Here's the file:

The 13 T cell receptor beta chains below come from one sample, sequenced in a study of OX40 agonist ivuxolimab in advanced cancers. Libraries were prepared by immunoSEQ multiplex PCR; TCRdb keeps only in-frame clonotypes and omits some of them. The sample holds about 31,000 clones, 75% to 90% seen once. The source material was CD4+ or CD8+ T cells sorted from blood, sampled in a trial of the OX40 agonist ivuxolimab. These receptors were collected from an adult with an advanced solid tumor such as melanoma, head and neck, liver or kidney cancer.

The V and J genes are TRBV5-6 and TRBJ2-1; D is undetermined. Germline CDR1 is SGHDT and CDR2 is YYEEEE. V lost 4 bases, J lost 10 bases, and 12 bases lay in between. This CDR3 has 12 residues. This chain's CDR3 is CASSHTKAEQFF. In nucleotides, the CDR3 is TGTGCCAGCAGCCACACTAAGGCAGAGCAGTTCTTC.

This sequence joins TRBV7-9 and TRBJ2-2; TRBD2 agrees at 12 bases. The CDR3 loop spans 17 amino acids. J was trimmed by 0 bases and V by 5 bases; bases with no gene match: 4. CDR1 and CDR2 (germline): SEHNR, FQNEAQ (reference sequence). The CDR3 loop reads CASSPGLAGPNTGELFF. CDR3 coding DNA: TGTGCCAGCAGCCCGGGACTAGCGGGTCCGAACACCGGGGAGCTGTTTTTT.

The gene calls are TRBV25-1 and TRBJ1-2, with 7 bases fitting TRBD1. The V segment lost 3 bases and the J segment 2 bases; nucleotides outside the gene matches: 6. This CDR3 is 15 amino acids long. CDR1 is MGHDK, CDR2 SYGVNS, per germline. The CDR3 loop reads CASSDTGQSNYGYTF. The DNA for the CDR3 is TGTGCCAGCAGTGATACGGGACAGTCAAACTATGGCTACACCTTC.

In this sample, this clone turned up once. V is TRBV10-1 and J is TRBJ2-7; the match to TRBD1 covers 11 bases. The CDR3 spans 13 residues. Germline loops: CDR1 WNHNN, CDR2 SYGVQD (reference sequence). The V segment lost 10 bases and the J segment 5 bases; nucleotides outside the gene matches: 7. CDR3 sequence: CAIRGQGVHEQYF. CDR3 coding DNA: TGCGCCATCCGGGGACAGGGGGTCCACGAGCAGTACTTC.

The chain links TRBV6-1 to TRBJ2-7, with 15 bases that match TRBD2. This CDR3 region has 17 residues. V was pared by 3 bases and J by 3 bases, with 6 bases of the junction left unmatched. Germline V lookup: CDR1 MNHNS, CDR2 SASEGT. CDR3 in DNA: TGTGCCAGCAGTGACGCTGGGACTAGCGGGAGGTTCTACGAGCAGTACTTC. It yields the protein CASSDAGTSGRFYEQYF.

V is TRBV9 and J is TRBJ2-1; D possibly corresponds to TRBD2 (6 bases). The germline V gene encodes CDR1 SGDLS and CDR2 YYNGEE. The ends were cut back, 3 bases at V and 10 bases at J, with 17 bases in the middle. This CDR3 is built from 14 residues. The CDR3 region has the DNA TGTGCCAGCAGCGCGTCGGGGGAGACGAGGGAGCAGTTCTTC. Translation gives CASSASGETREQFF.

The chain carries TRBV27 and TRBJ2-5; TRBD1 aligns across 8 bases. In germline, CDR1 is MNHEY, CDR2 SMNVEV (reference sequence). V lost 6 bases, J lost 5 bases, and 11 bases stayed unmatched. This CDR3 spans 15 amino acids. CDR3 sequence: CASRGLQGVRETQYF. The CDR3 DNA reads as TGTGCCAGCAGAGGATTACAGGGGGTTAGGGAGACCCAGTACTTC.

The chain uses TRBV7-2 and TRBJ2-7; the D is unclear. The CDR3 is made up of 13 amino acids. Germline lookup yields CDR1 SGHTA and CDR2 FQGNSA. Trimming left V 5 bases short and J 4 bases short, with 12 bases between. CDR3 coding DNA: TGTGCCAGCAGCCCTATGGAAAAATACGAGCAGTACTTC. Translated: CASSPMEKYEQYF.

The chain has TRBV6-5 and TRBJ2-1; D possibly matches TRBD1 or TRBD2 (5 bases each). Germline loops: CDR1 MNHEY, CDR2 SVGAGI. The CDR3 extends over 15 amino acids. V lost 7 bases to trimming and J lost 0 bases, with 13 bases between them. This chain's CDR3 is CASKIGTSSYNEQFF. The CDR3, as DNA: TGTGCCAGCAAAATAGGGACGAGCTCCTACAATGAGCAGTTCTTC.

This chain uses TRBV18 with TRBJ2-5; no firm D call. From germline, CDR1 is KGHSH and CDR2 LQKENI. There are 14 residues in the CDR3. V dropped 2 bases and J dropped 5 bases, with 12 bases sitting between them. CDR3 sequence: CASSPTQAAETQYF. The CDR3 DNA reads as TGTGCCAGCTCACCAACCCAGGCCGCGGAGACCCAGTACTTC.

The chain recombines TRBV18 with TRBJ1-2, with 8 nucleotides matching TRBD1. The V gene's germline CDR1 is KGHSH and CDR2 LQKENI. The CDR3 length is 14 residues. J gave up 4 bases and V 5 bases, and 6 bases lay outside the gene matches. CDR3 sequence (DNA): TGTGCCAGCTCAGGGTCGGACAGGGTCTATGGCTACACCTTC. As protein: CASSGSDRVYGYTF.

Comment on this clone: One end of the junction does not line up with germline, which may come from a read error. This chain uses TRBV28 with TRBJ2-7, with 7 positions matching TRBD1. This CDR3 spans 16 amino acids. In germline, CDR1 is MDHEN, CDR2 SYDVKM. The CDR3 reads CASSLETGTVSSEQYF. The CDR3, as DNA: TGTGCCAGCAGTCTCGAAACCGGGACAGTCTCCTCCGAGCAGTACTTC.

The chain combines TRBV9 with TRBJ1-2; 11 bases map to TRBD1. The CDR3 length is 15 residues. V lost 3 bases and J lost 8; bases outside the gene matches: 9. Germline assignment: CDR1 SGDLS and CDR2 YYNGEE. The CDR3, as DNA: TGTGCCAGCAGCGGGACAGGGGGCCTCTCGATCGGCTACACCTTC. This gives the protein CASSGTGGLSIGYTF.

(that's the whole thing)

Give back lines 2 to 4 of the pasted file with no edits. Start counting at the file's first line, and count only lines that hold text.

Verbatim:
The V and J genes are TRBV5-6 and TRBJ2-1; D is undetermined. Germline CDR1 is SGHDT and CDR2 is YYEEEE. V lost 4 bases, J lost 10 bases, and 12 bases lay in between. This CDR3 has 12 residues. This chain's CDR3 is CASSHTKAEQFF. In nucleotides, the CDR3 is TGTGCCAGCAGCCACACTAAGGCAGAGCAGTTCTTC.

This sequence joins TRBV7-9 and TRBJ2-2; TRBD2 agrees at 12 bases. The CDR3 loop spans 17 amino acids. J was trimmed by 0 bases and V by 5 bases; bases with no gene match: 4. CDR1 and CDR2 (germline): SEHNR, FQNEAQ (reference sequence). The CDR3 loop reads CASSPGLAGPNTGELFF. CDR3 coding DNA: TGTGCCAGCAGCCCGGGACTAGCGGGTCCGAACACCGGGGAGCTGTTTTTT.

The gene calls are TRBV25-1 and TRBJ1-2, with 7 bases fitting TRBD1. The V segment lost 3 bases and the J segment 2 bases; nucleotides outside the gene matches: 6. This CDR3 is 15 amino acids long. CDR1 is MGHDK, CDR2 SYGVNS, per germline. The CDR3 loop reads CASSDTGQSNYGYTF. The DNA for the CDR3 is TGTGCCAGCAGTGATACGGGACAGTCAAACTATGGCTACACCTTC.